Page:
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DOD warfighter brain health draft plan has six priorities

Military medical personnel looking at a patient's brain scan Lorie Falaminiano, an MRI technologist at Naval Medical Center San Diego, conducts a scan of a patient's brain Aug. 3. Brain scans that occur on a more frequent basis during a warfighter’s military career and beyond are one of the six concerns and priorities outlined by operational service members. (Photo by Navy Mass Communication Specialist Seaman Luke Cunningham.)

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Documenting how warfighters score on cognitive testing – from the beginning of their careers until after they leave military service – is one of six major concerns and priorities of service members being addressed in a plan for brain health that is in final draft form.

This change to looking at brain exposures and traumatic brain injury (TBI) across the warfighter’s entire career represents a “paradigm shift” in the Department of Defense’s approach, TBI specialist Kathy Lee told the Society of Trauma Nurses annual conference, held virtually March 26.

Lee, senior health policy analyst for DOD’s Health Affairs, discussed the comprehensive strategy and plan for warfighter brain health (WBH), which addresses brain health, brain exposures, including blast exposures, TBI, and long-term and late effects of exposures and/or TBI.

General physical and brain health assessments, scans, or tests “that occur on a more frequent basis over time across their military careers and beyond if deficits are identified” is one of the six concerns and priorities outlined by operational service members, according to Lee.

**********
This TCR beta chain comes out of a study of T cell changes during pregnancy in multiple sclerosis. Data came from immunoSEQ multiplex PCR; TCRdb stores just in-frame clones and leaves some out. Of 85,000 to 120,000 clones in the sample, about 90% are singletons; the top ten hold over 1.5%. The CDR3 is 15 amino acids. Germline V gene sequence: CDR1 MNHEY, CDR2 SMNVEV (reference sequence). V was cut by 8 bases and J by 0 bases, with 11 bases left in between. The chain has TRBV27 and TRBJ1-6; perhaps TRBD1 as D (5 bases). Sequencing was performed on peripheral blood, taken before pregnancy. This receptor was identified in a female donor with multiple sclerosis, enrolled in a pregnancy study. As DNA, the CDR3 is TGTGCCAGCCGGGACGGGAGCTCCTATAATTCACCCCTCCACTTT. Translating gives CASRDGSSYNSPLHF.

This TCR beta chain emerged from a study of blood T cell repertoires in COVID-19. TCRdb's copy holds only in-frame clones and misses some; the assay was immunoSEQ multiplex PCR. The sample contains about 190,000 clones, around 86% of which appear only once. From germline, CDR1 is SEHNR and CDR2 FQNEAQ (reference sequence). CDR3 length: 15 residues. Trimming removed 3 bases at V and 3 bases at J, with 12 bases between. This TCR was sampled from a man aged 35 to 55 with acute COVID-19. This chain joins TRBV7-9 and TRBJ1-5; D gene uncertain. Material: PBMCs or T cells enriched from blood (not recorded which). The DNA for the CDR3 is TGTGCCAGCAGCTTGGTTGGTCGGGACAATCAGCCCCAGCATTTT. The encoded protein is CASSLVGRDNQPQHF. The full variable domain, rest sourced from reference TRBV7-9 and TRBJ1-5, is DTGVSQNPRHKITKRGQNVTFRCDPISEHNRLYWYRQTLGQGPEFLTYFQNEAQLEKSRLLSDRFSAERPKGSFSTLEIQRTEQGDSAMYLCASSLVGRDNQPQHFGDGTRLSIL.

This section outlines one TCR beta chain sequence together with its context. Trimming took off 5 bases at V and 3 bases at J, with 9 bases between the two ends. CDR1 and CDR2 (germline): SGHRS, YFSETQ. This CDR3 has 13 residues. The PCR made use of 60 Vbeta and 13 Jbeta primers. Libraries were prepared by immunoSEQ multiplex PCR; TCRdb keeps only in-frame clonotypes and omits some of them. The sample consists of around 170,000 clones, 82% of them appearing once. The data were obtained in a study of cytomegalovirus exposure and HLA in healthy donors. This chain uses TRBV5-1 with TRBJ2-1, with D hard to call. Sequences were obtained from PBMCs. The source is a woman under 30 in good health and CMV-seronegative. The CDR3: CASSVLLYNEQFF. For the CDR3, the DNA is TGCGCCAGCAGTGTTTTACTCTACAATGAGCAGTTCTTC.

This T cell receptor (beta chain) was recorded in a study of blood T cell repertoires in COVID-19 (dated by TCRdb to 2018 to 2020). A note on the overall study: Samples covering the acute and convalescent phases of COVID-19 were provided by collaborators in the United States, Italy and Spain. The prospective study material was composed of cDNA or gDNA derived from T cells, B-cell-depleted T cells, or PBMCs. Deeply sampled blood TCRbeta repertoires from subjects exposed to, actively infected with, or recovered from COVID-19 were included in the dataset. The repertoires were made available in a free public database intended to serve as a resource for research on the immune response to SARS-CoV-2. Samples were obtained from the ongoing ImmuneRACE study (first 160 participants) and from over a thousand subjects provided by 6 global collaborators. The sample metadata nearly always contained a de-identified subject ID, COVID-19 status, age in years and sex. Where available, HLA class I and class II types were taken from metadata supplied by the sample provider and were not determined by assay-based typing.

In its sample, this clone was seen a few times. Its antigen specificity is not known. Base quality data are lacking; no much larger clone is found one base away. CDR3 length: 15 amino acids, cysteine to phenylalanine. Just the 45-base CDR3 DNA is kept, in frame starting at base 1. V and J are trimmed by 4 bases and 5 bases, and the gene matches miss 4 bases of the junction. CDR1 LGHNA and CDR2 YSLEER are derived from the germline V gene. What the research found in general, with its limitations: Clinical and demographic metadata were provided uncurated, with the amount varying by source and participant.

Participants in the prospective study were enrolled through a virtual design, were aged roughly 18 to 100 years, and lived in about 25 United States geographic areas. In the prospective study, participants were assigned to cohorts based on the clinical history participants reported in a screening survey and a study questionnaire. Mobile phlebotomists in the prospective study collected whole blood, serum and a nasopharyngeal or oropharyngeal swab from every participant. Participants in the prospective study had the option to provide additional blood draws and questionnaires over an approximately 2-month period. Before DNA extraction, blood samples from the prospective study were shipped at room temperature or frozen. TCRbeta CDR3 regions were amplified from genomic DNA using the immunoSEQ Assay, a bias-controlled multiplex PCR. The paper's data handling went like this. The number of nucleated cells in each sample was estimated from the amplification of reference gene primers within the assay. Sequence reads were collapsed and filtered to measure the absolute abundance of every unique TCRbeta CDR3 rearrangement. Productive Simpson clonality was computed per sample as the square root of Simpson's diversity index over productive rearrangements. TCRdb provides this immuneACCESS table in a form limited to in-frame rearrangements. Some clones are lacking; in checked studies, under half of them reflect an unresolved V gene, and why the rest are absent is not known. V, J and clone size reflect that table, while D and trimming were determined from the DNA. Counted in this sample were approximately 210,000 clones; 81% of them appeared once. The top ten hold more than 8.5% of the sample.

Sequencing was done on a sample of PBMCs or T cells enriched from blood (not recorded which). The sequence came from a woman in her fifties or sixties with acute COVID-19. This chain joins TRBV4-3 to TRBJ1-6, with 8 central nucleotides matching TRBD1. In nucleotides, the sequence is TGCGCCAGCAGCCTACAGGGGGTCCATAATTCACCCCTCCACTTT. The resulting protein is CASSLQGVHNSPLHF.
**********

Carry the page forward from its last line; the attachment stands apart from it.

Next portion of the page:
Dissemination of information on which “brain exposures are most damaging” and “outright disclosure if they are at increased risk of exposure or injury while performing a specific training activity” such as breaching walls or experiencing blast overpressure is another priority and concern for transparency.

There are “multiple, deleterious effects of exposures before traumatic brain injury actually occurs” as well as TBI itself, Lee said. Known and emerging brain exposures are: blast overpressure; blunt force/impact; projectiles; directed energy (high-powered microwave); chemical-biological toxins; and other environmental hazards, she explained.

Patient being prepped for a PET scan
Michelle Pribble, Naval Medical Center San Diego's lead nuclear medicine technologist, prepares a patient for a positron emission tomography (PET) scan in the hospital's Nuclear Medicine Department Oct. 6. A PET scan is used for revealing or evaluating conditions including brain disorders. (Photo by Navy Mass Communication Specialist Seaman Luke Cunningham.)

“Upwards of 86 percent of traumatic brain injuries are classified as mild” and are known as concussions, she said. “We can see 14,000 to 17,000 patient visits per month for TBI in the military health system, which is why we need standardized tools and research” to identify, control, and mitigate these brain exposures and TBIs.

The other four concerns expressed by service members are:

  • “Perceived disconnect” between operational efforts in preparation and training for combat and “medical communities translating brain health information to the service member in time to help them,” Lee said.
  • “Warrior mindset” that can discredit a service member’s own struggles or concerns “because they have a desire to complete their mission despite brain exposures, injury or illness” and “because they often compare themselves to other service members who may be in worse condition,” she said.